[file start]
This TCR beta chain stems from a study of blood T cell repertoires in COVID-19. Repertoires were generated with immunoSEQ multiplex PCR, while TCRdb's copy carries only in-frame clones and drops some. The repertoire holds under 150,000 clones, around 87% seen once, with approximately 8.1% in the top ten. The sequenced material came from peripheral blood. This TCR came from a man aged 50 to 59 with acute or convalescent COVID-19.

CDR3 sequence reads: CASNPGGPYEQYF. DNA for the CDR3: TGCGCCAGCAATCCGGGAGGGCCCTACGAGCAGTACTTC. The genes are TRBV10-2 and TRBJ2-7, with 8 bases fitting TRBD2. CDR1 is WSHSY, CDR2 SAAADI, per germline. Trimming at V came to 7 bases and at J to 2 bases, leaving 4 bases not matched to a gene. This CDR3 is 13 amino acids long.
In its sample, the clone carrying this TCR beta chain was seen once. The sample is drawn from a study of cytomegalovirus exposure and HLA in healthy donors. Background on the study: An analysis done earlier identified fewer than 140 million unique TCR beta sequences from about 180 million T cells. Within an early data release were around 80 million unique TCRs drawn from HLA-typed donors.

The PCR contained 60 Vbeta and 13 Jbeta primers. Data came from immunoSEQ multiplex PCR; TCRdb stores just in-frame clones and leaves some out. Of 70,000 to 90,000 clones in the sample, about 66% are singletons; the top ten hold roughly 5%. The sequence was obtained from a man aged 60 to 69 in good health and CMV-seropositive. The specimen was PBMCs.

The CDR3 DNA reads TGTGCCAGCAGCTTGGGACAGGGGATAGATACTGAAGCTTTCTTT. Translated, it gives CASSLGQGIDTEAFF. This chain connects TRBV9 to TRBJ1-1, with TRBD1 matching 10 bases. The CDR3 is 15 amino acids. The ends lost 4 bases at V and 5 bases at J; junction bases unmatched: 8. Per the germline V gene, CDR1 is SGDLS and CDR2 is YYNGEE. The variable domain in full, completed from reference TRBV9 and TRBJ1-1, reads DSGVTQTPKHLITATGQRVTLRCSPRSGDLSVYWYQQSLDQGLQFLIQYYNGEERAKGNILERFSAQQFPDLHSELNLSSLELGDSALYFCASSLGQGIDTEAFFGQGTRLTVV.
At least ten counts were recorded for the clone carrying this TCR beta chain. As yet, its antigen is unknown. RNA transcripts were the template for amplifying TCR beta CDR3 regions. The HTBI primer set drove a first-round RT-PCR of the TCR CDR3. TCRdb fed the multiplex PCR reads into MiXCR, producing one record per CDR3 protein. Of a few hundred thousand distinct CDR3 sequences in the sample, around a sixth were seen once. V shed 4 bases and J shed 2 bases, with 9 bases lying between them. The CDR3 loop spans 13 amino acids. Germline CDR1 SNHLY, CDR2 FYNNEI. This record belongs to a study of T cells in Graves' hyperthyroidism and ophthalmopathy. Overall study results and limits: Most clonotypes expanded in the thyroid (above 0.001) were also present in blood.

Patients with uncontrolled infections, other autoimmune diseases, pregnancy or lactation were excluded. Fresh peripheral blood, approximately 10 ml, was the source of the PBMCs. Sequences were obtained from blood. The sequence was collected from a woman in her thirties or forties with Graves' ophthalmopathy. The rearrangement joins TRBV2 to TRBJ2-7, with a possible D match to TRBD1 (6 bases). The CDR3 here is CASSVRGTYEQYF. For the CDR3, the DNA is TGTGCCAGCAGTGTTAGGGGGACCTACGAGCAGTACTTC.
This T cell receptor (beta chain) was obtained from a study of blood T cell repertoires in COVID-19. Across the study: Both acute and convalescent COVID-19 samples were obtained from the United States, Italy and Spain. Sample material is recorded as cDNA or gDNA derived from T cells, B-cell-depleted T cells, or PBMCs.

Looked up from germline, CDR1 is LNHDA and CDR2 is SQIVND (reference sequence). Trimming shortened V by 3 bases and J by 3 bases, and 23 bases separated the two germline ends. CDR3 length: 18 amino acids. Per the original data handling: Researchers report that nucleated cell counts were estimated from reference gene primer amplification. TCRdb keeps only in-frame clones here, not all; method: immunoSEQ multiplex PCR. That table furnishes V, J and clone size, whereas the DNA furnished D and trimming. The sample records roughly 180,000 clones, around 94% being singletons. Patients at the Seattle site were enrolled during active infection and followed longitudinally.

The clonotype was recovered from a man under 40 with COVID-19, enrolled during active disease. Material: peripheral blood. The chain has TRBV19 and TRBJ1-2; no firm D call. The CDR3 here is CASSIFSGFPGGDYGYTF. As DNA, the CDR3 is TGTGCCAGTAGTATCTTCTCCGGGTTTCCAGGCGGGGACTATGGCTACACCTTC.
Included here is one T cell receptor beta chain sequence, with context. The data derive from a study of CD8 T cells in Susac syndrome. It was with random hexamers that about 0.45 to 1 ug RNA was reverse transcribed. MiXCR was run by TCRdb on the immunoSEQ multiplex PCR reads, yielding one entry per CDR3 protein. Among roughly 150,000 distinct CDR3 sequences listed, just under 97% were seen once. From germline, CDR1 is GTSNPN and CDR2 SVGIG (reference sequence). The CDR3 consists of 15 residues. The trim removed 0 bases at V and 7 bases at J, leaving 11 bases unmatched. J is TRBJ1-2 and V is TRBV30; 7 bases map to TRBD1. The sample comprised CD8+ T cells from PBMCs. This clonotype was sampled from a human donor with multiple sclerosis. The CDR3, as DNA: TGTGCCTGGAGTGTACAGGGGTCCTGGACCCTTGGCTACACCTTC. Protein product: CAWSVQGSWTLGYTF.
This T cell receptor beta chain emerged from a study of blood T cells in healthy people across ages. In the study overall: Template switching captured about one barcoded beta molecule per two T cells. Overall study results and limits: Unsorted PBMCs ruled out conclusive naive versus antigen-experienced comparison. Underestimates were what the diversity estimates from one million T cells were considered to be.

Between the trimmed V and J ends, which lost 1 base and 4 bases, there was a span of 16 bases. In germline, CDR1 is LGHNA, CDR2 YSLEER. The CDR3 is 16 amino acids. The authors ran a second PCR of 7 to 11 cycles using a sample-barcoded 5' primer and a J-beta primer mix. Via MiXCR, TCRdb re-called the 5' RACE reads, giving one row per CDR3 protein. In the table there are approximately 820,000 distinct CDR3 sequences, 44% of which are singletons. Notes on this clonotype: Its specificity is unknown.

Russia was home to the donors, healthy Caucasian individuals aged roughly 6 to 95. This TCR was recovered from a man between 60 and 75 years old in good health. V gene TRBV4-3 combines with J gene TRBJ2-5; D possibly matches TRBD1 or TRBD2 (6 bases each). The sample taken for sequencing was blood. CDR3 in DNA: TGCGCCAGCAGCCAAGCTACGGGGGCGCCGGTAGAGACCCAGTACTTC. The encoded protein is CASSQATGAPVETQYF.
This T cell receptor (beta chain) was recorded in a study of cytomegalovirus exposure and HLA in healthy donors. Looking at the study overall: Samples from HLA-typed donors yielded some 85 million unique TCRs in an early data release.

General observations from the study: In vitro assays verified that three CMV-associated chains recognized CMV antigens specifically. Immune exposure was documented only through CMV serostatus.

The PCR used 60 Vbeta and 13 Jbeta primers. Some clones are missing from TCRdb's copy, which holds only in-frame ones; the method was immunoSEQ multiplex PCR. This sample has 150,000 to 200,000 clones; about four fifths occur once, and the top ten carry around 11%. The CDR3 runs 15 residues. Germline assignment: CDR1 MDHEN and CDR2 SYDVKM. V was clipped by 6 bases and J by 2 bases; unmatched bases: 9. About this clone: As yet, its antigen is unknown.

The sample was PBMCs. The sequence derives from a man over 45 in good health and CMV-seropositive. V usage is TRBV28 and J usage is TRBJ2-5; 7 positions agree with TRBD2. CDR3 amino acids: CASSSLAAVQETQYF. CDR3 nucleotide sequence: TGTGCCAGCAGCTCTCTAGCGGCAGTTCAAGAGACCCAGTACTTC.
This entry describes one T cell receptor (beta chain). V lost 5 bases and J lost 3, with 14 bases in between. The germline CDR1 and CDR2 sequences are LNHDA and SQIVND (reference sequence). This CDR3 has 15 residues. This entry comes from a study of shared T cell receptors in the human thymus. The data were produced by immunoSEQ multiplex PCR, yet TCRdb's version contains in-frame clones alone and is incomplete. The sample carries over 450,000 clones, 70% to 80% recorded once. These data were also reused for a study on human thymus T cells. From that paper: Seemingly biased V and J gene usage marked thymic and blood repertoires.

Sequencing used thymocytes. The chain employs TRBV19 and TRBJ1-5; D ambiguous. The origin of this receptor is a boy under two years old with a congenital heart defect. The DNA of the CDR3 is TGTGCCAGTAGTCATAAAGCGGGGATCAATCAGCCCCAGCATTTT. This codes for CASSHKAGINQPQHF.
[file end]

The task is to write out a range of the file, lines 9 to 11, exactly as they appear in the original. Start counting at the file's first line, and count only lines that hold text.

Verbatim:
Looked up from germline, CDR1 is LNHDA and CDR2 is SQIVND (reference sequence). Trimming shortened V by 3 bases and J by 3 bases, and 23 bases separated the two germline ends. CDR3 length: 18 amino acids. Per the original data handling: Researchers report that nucleated cell counts were estimated from reference gene primer amplification. TCRdb keeps only in-frame clones here, not all; method: immunoSEQ multiplex PCR. That table furnishes V, J and clone size, whereas the DNA furnished D and trimming. The sample records roughly 180,000 clones, around 94% being singletons. Patients at the Seattle site were enrolled during active infection and followed longitudinally.

The clonotype was recovered from a man under 40 with COVID-19, enrolled during active disease. Material: peripheral blood. The chain has TRBV19 and TRBJ1-2; no firm D call. The CDR3 here is CASSIFSGFPGGDYGYTF. As DNA, the CDR3 is TGTGCCAGTAGTATCTTCTCCGGGTTTCCAGGCGGGGACTATGGCTACACCTTC.
Included here is one T cell receptor beta chain sequence, with context. The data derive from a study of CD8 T cells in Susac syndrome. It was with random hexamers that about 0.45 to 1 ug RNA was reverse transcribed. MiXCR was run by TCRdb on the immunoSEQ multiplex PCR reads, yielding one entry per CDR3 protein. Among roughly 150,000 distinct CDR3 sequences listed, just under 97% were seen once. From germline, CDR1 is GTSNPN and CDR2 SVGIG (reference sequence). The CDR3 consists of 15 residues. The trim removed 0 bases at V and 7 bases at J, leaving 11 bases unmatched. J is TRBJ1-2 and V is TRBV30; 7 bases map to TRBD1. The sample comprised CD8+ T cells from PBMCs. This clonotype was sampled from a human donor with multiple sclerosis. The CDR3, as DNA: TGTGCCTGGAGTGTACAGGGGTCCTGGACCCTTGGCTACACCTTC. Protein product: CAWSVQGSWTLGYTF.